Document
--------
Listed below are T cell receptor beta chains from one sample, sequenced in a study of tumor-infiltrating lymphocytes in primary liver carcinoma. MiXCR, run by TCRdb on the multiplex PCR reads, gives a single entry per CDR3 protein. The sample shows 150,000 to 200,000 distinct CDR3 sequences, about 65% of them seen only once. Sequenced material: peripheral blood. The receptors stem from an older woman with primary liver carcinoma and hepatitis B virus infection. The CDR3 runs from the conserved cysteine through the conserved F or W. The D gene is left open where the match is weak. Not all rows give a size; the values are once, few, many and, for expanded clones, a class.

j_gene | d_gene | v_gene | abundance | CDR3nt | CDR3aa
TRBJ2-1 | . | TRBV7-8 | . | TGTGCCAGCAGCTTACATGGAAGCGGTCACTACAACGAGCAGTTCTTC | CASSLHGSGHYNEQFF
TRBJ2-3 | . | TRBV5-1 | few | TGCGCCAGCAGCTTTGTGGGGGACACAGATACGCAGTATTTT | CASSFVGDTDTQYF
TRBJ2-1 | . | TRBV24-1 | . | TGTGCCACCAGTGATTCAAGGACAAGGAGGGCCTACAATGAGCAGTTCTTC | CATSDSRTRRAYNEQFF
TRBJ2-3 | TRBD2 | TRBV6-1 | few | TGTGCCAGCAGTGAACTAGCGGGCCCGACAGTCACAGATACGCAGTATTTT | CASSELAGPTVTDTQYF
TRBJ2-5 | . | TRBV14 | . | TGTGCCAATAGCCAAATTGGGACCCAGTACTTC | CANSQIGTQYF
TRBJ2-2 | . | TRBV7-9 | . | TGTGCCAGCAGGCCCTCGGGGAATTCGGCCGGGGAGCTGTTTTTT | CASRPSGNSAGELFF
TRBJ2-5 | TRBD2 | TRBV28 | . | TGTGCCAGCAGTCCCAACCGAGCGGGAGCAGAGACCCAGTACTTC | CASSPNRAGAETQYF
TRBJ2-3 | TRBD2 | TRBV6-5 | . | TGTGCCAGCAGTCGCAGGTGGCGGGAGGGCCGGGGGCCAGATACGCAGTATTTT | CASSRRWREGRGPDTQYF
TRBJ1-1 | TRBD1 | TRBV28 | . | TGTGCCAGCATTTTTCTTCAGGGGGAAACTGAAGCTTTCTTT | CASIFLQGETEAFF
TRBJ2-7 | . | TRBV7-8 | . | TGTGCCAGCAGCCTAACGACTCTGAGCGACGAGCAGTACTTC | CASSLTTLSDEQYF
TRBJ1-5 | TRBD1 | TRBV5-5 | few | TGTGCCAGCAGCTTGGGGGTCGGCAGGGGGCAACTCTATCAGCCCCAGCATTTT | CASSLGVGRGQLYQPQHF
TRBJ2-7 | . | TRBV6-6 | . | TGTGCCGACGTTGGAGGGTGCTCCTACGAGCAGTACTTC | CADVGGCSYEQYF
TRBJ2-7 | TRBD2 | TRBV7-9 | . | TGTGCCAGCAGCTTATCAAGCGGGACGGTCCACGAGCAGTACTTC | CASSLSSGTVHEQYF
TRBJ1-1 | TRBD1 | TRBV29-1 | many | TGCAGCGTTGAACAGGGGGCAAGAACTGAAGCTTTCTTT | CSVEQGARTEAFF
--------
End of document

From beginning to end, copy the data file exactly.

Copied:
Listed below are T cell receptor beta chains from one sample, sequenced in a study of tumor-infiltrating lymphocytes in primary liver carcinoma. MiXCR, run by TCRdb on the multiplex PCR reads, gives a single entry per CDR3 protein. The sample shows 150,000 to 200,000 distinct CDR3 sequences, about 65% of them seen only once. Sequenced material: peripheral blood. The receptors stem from an older woman with primary liver carcinoma and hepatitis B virus infection. The CDR3 runs from the conserved cysteine through the conserved F or W. The D gene is left open where the match is weak. Not all rows give a size; the values are once, few, many and, for expanded clones, a class.

j_gene | d_gene | v_gene | abundance | CDR3nt | CDR3aa
TRBJ2-1 | . | TRBV7-8 | . | TGTGCCAGCAGCTTACATGGAAGCGGTCACTACAACGAGCAGTTCTTC | CASSLHGSGHYNEQFF
TRBJ2-3 | . | TRBV5-1 | few | TGCGCCAGCAGCTTTGTGGGGGACACAGATACGCAGTATTTT | CASSFVGDTDTQYF
TRBJ2-1 | . | TRBV24-1 | . | TGTGCCACCAGTGATTCAAGGACAAGGAGGGCCTACAATGAGCAGTTCTTC | CATSDSRTRRAYNEQFF
TRBJ2-3 | TRBD2 | TRBV6-1 | few | TGTGCCAGCAGTGAACTAGCGGGCCCGACAGTCACAGATACGCAGTATTTT | CASSELAGPTVTDTQYF
TRBJ2-5 | . | TRBV14 | . | TGTGCCAATAGCCAAATTGGGACCCAGTACTTC | CANSQIGTQYF
TRBJ2-2 | . | TRBV7-9 | . | TGTGCCAGCAGGCCCTCGGGGAATTCGGCCGGGGAGCTGTTTTTT | CASRPSGNSAGELFF
TRBJ2-5 | TRBD2 | TRBV28 | . | TGTGCCAGCAGTCCCAACCGAGCGGGAGCAGAGACCCAGTACTTC | CASSPNRAGAETQYF
TRBJ2-3 | TRBD2 | TRBV6-5 | . | TGTGCCAGCAGTCGCAGGTGGCGGGAGGGCCGGGGGCCAGATACGCAGTATTTT | CASSRRWREGRGPDTQYF
TRBJ1-1 | TRBD1 | TRBV28 | . | TGTGCCAGCATTTTTCTTCAGGGGGAAACTGAAGCTTTCTTT | CASIFLQGETEAFF
TRBJ2-7 | . | TRBV7-8 | . | TGTGCCAGCAGCCTAACGACTCTGAGCGACGAGCAGTACTTC | CASSLTTLSDEQYF
TRBJ1-5 | TRBD1 | TRBV5-5 | few | TGTGCCAGCAGCTTGGGGGTCGGCAGGGGGCAACTCTATCAGCCCCAGCATTTT | CASSLGVGRGQLYQPQHF
TRBJ2-7 | . | TRBV6-6 | . | TGTGCCGACGTTGGAGGGTGCTCCTACGAGCAGTACTTC | CADVGGCSYEQYF
TRBJ2-7 | TRBD2 | TRBV7-9 | . | TGTGCCAGCAGCTTATCAAGCGGGACGGTCCACGAGCAGTACTTC | CASSLSSGTVHEQYF
TRBJ1-1 | TRBD1 | TRBV29-1 | many | TGCAGCGTTGAACAGGGGGCAAGAACTGAAGCTTTCTTT | CSVEQGARTEAFF